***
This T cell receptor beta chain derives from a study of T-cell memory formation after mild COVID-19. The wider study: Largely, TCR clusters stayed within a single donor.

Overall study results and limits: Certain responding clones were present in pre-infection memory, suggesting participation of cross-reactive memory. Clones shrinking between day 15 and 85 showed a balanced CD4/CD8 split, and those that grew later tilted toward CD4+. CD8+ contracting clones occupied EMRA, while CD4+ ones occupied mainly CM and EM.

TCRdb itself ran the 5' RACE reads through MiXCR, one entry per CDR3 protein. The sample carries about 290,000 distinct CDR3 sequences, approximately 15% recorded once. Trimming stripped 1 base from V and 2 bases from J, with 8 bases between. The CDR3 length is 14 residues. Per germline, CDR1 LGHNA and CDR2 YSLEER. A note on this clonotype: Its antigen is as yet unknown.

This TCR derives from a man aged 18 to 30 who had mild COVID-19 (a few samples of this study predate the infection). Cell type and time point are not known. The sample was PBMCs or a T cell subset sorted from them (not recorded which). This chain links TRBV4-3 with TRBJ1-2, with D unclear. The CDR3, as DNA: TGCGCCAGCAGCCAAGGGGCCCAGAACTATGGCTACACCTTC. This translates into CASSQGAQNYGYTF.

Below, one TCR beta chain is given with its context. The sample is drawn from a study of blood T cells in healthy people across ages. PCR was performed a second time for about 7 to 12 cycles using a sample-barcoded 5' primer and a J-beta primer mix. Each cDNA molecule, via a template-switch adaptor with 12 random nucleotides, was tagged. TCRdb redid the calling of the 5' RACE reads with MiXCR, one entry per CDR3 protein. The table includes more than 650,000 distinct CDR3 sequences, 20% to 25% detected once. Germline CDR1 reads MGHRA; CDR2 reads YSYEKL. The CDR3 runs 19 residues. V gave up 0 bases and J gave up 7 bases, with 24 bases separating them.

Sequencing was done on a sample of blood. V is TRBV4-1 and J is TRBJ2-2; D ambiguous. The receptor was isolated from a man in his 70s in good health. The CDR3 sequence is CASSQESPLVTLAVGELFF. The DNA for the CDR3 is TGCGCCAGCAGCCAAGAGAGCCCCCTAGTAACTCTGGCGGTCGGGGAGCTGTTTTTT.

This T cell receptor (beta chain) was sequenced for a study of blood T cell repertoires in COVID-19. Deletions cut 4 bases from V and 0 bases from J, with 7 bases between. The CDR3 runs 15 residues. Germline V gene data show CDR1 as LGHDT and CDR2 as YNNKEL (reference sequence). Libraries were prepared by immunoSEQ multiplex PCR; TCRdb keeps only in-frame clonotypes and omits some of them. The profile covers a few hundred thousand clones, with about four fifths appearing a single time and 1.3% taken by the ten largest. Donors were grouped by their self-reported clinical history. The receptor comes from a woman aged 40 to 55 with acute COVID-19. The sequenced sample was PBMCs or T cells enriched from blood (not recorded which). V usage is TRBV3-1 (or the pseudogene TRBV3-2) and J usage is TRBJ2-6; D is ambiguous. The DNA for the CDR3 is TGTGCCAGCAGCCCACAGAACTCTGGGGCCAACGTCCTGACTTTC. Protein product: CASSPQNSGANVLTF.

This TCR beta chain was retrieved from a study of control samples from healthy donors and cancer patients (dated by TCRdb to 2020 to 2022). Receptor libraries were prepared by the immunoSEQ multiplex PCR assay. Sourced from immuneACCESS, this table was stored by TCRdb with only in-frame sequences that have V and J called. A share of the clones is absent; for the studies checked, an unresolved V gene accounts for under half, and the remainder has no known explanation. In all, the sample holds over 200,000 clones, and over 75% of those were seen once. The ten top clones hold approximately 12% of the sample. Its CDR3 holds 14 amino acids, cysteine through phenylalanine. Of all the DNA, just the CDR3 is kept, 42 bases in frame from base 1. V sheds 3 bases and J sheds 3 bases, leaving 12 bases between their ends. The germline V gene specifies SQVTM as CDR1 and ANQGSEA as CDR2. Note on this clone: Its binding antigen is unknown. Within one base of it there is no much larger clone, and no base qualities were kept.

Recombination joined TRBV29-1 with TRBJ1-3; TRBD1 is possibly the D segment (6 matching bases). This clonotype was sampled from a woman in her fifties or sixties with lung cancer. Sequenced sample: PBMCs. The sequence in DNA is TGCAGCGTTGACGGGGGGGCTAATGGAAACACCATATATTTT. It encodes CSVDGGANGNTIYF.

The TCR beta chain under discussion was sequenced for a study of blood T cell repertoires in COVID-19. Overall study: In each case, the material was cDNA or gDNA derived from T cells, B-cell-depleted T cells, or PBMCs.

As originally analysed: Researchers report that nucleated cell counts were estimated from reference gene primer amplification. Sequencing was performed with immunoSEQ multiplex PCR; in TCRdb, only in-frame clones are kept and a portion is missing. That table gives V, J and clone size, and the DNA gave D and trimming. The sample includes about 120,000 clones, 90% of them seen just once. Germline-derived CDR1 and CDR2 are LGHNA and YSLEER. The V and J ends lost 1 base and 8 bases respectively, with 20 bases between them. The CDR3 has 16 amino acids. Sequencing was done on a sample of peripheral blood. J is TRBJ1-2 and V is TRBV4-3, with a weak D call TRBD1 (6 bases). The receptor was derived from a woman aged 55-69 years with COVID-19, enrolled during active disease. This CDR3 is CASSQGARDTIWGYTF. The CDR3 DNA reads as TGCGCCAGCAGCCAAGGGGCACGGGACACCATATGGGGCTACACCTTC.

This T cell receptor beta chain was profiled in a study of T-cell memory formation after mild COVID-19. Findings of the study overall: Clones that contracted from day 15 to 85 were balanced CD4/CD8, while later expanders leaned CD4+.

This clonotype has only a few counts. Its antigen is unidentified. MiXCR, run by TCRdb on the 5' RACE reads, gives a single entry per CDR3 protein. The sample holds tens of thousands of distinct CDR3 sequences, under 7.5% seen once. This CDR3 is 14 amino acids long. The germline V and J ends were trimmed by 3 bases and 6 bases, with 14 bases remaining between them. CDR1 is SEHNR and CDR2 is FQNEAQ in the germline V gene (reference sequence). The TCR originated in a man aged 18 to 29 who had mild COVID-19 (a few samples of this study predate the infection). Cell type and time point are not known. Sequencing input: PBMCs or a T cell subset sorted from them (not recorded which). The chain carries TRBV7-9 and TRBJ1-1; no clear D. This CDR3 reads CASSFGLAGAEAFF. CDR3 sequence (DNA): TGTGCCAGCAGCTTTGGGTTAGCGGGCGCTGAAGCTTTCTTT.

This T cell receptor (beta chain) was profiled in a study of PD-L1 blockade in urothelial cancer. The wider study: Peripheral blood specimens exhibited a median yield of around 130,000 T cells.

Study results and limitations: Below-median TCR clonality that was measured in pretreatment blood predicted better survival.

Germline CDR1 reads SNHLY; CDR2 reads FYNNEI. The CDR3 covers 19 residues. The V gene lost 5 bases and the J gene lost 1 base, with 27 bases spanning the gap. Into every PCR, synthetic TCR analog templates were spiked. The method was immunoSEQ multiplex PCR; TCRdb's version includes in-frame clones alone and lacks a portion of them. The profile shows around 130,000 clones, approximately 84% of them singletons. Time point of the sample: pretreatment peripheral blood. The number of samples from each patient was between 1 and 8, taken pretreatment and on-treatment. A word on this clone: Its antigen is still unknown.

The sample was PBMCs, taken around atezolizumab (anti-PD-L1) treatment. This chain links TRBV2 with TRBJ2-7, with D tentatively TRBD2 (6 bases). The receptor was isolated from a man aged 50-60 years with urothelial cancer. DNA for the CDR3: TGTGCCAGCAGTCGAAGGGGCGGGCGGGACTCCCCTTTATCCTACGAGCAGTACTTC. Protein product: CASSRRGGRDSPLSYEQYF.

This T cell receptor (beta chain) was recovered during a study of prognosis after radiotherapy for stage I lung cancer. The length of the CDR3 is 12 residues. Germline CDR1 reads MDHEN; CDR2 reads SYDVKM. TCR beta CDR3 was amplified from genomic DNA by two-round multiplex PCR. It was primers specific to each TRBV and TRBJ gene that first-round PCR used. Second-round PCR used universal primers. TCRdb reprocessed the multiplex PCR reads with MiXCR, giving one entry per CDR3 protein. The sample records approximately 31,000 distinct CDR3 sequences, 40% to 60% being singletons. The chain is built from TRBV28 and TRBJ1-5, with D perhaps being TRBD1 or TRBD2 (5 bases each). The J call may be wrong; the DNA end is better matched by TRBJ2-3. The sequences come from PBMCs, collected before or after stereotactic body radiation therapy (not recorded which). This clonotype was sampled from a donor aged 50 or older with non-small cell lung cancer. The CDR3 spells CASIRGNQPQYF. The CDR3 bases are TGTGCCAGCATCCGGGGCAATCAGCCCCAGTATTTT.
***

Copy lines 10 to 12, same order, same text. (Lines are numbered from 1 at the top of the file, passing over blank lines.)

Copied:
The TCR beta chain under discussion was sequenced for a study of blood T cell repertoires in COVID-19. Overall study: In each case, the material was cDNA or gDNA derived from T cells, B-cell-depleted T cells, or PBMCs.

As originally analysed: Researchers report that nucleated cell counts were estimated from reference gene primer amplification. Sequencing was performed with immunoSEQ multiplex PCR; in TCRdb, only in-frame clones are kept and a portion is missing. That table gives V, J and clone size, and the DNA gave D and trimming. The sample includes about 120,000 clones, 90% of them seen just once. Germline-derived CDR1 and CDR2 are LGHNA and YSLEER. The V and J ends lost 1 base and 8 bases respectively, with 20 bases between them. The CDR3 has 16 amino acids. Sequencing was done on a sample of peripheral blood. J is TRBJ1-2 and V is TRBV4-3, with a weak D call TRBD1 (6 bases). The receptor was derived from a woman aged 55-69 years with COVID-19, enrolled during active disease. This CDR3 is CASSQGARDTIWGYTF. The CDR3 DNA reads as TGCGCCAGCAGCCAAGGGGCACGGGACACCATATGGGGCTACACCTTC.

This T cell receptor beta chain was profiled in a study of T-cell memory formation after mild COVID-19. Findings of the study overall: Clones that contracted from day 15 to 85 were balanced CD4/CD8, while later expanders leaned CD4+.